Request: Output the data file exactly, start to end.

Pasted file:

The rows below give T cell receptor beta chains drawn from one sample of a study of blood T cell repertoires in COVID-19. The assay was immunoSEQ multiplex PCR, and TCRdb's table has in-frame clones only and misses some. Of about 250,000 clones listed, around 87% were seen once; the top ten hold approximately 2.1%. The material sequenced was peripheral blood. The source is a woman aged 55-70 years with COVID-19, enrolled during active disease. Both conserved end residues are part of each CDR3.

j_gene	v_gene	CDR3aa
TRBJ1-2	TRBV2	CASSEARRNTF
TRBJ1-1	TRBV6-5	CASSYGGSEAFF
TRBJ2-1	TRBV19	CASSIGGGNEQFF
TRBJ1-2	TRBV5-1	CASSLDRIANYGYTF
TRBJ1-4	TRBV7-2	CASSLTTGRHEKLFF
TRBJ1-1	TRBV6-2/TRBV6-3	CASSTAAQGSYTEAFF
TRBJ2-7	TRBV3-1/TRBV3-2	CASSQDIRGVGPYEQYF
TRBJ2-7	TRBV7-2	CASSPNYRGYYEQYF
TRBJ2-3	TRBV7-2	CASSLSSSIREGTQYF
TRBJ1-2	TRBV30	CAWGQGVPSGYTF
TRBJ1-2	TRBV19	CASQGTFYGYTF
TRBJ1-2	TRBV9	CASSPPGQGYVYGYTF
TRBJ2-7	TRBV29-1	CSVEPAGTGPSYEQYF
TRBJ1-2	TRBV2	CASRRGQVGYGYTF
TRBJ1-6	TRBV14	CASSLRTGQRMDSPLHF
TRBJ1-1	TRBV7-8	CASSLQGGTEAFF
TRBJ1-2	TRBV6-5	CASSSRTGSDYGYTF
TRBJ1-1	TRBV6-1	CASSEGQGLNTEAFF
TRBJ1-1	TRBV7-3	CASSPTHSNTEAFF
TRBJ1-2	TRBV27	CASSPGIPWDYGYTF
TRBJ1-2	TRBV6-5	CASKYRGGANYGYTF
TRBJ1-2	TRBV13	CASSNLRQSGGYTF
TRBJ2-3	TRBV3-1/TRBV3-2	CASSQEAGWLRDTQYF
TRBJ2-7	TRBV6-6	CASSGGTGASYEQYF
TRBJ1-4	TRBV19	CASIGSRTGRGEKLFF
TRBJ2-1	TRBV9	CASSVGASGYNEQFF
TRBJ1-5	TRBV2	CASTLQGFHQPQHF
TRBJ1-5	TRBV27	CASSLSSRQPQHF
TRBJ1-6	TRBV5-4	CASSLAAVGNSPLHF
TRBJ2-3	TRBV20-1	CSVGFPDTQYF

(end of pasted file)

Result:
The rows below give T cell receptor beta chains drawn from one sample of a study of blood T cell repertoires in COVID-19. The assay was immunoSEQ multiplex PCR, and TCRdb's table has in-frame clones only and misses some. Of about 250,000 clones listed, around 87% were seen once; the top ten hold approximately 2.1%. The material sequenced was peripheral blood. The source is a woman aged 55-70 years with COVID-19, enrolled during active disease. Both conserved end residues are part of each CDR3.

j_gene	v_gene	CDR3aa
TRBJ1-2	TRBV2	CASSEARRNTF
TRBJ1-1	TRBV6-5	CASSYGGSEAFF
TRBJ2-1	TRBV19	CASSIGGGNEQFF
TRBJ1-2	TRBV5-1	CASSLDRIANYGYTF
TRBJ1-4	TRBV7-2	CASSLTTGRHEKLFF
TRBJ1-1	TRBV6-2/TRBV6-3	CASSTAAQGSYTEAFF
TRBJ2-7	TRBV3-1/TRBV3-2	CASSQDIRGVGPYEQYF
TRBJ2-7	TRBV7-2	CASSPNYRGYYEQYF
TRBJ2-3	TRBV7-2	CASSLSSSIREGTQYF
TRBJ1-2	TRBV30	CAWGQGVPSGYTF
TRBJ1-2	TRBV19	CASQGTFYGYTF
TRBJ1-2	TRBV9	CASSPPGQGYVYGYTF
TRBJ2-7	TRBV29-1	CSVEPAGTGPSYEQYF
TRBJ1-2	TRBV2	CASRRGQVGYGYTF
TRBJ1-6	TRBV14	CASSLRTGQRMDSPLHF
TRBJ1-1	TRBV7-8	CASSLQGGTEAFF
TRBJ1-2	TRBV6-5	CASSSRTGSDYGYTF
TRBJ1-1	TRBV6-1	CASSEGQGLNTEAFF
TRBJ1-1	TRBV7-3	CASSPTHSNTEAFF
TRBJ1-2	TRBV27	CASSPGIPWDYGYTF
TRBJ1-2	TRBV6-5	CASKYRGGANYGYTF
TRBJ1-2	TRBV13	CASSNLRQSGGYTF
TRBJ2-3	TRBV3-1/TRBV3-2	CASSQEAGWLRDTQYF
TRBJ2-7	TRBV6-6	CASSGGTGASYEQYF
TRBJ1-4	TRBV19	CASIGSRTGRGEKLFF
TRBJ2-1	TRBV9	CASSVGASGYNEQFF
TRBJ1-5	TRBV2	CASTLQGFHQPQHF
TRBJ1-5	TRBV27	CASSLSSRQPQHF
TRBJ1-6	TRBV5-4	CASSLAAVGNSPLHF
TRBJ2-3	TRBV20-1	CSVGFPDTQYF